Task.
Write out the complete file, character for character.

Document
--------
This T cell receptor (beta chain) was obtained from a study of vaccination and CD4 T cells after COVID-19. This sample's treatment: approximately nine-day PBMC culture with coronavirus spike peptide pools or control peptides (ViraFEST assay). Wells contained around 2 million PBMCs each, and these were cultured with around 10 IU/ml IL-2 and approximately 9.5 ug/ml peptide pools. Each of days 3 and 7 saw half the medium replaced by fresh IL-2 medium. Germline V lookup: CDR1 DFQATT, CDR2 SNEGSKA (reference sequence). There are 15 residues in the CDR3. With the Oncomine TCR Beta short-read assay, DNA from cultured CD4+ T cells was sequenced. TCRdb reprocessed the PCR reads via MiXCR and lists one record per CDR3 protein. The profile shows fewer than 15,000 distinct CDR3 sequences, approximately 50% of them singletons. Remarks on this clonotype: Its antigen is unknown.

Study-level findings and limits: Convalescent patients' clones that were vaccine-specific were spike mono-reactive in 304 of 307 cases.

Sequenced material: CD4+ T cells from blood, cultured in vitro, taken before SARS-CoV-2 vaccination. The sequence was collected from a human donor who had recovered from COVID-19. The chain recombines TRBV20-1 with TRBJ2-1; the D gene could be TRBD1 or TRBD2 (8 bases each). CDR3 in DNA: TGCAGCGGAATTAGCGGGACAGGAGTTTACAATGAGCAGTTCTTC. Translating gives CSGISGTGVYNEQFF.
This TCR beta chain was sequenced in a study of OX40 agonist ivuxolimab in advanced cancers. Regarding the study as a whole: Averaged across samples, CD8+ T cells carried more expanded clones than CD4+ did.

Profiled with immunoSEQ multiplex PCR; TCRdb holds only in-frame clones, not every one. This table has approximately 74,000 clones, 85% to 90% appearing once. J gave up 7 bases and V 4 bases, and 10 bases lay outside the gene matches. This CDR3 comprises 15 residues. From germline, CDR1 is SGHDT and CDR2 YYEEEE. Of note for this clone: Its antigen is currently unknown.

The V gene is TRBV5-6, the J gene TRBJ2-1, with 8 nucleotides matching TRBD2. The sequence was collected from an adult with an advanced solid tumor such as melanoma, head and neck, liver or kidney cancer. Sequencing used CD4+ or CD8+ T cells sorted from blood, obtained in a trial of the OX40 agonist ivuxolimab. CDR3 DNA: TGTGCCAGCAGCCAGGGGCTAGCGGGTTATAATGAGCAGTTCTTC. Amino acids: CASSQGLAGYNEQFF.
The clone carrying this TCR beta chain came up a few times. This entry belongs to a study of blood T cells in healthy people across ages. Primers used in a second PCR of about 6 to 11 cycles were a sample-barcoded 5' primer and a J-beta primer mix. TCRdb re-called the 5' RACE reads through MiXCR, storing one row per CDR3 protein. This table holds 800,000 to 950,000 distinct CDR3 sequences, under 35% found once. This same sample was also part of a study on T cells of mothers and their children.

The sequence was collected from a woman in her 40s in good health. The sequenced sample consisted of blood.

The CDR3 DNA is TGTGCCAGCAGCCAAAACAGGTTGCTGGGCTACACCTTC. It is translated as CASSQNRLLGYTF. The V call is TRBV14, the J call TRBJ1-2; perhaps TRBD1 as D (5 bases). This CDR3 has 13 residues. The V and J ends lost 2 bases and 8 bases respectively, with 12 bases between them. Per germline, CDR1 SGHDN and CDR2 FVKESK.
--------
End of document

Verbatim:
This T cell receptor (beta chain) was obtained from a study of vaccination and CD4 T cells after COVID-19. This sample's treatment: approximately nine-day PBMC culture with coronavirus spike peptide pools or control peptides (ViraFEST assay). Wells contained around 2 million PBMCs each, and these were cultured with around 10 IU/ml IL-2 and approximately 9.5 ug/ml peptide pools. Each of days 3 and 7 saw half the medium replaced by fresh IL-2 medium. Germline V lookup: CDR1 DFQATT, CDR2 SNEGSKA (reference sequence). There are 15 residues in the CDR3. With the Oncomine TCR Beta short-read assay, DNA from cultured CD4+ T cells was sequenced. TCRdb reprocessed the PCR reads via MiXCR and lists one record per CDR3 protein. The profile shows fewer than 15,000 distinct CDR3 sequences, approximately 50% of them singletons. Remarks on this clonotype: Its antigen is unknown.

Study-level findings and limits: Convalescent patients' clones that were vaccine-specific were spike mono-reactive in 304 of 307 cases.

Sequenced material: CD4+ T cells from blood, cultured in vitro, taken before SARS-CoV-2 vaccination. The sequence was collected from a human donor who had recovered from COVID-19. The chain recombines TRBV20-1 with TRBJ2-1; the D gene could be TRBD1 or TRBD2 (8 bases each). CDR3 in DNA: TGCAGCGGAATTAGCGGGACAGGAGTTTACAATGAGCAGTTCTTC. Translating gives CSGISGTGVYNEQFF.
This TCR beta chain was sequenced in a study of OX40 agonist ivuxolimab in advanced cancers. Regarding the study as a whole: Averaged across samples, CD8+ T cells carried more expanded clones than CD4+ did.

Profiled with immunoSEQ multiplex PCR; TCRdb holds only in-frame clones, not every one. This table has approximately 74,000 clones, 85% to 90% appearing once. J gave up 7 bases and V 4 bases, and 10 bases lay outside the gene matches. This CDR3 comprises 15 residues. From germline, CDR1 is SGHDT and CDR2 YYEEEE. Of note for this clone: Its antigen is currently unknown.

The V gene is TRBV5-6, the J gene TRBJ2-1, with 8 nucleotides matching TRBD2. The sequence was collected from an adult with an advanced solid tumor such as melanoma, head and neck, liver or kidney cancer. Sequencing used CD4+ or CD8+ T cells sorted from blood, obtained in a trial of the OX40 agonist ivuxolimab. CDR3 DNA: TGTGCCAGCAGCCAGGGGCTAGCGGGTTATAATGAGCAGTTCTTC. Amino acids: CASSQGLAGYNEQFF.
The clone carrying this TCR beta chain came up a few times. This entry belongs to a study of blood T cells in healthy people across ages. Primers used in a second PCR of about 6 to 11 cycles were a sample-barcoded 5' primer and a J-beta primer mix. TCRdb re-called the 5' RACE reads through MiXCR, storing one row per CDR3 protein. This table holds 800,000 to 950,000 distinct CDR3 sequences, under 35% found once. This same sample was also part of a study on T cells of mothers and their children.

The sequence was collected from a woman in her 40s in good health. The sequenced sample consisted of blood.

The CDR3 DNA is TGTGCCAGCAGCCAAAACAGGTTGCTGGGCTACACCTTC. It is translated as CASSQNRLLGYTF. The V call is TRBV14, the J call TRBJ1-2; perhaps TRBD1 as D (5 bases). This CDR3 has 13 residues. The V and J ends lost 2 bases and 8 bases respectively, with 12 bases between them. Per germline, CDR1 SGHDN and CDR2 FVKESK.